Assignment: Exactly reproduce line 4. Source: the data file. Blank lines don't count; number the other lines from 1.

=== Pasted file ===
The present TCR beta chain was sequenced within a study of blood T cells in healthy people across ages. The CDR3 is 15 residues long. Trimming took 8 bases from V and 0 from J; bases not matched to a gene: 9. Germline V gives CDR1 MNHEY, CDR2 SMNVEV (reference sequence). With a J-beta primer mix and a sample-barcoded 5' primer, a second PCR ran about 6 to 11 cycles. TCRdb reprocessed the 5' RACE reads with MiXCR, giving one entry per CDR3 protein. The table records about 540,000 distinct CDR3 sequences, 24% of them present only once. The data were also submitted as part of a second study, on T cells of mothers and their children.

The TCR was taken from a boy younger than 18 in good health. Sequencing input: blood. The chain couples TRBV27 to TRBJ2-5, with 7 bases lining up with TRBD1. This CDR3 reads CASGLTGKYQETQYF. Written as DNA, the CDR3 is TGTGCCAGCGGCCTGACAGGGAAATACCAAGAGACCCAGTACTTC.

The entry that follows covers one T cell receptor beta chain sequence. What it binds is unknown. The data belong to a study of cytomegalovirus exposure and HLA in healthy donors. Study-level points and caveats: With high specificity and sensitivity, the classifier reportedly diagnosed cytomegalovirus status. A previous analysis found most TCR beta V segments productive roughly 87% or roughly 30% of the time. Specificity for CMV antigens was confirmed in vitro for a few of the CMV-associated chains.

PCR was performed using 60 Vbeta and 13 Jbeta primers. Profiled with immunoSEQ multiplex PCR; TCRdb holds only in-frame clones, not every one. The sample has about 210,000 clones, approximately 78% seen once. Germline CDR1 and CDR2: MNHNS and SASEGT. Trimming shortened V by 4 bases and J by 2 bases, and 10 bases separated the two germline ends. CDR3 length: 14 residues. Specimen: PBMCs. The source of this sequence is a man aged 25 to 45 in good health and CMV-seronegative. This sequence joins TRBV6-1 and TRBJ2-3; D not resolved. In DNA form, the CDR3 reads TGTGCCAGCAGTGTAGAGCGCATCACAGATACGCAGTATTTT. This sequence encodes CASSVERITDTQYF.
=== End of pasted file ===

PCR was performed using 60 Vbeta and 13 Jbeta primers. Profiled with immunoSEQ multiplex PCR; TCRdb holds only in-frame clones, not every one. The sample has about 210,000 clones, approximately 78% seen once. Germline CDR1 and CDR2: MNHNS and SASEGT. Trimming shortened V by 4 bases and J by 2 bases, and 10 bases separated the two germline ends. CDR3 length: 14 residues. Specimen: PBMCs. The source of this sequence is a man aged 25 to 45 in good health and CMV-seronegative. This sequence joins TRBV6-1 and TRBJ2-3; D not resolved. In DNA form, the CDR3 reads TGTGCCAGCAGTGTAGAGCGCATCACAGATACGCAGTATTTT. This sequence encodes CASSVERITDTQYF.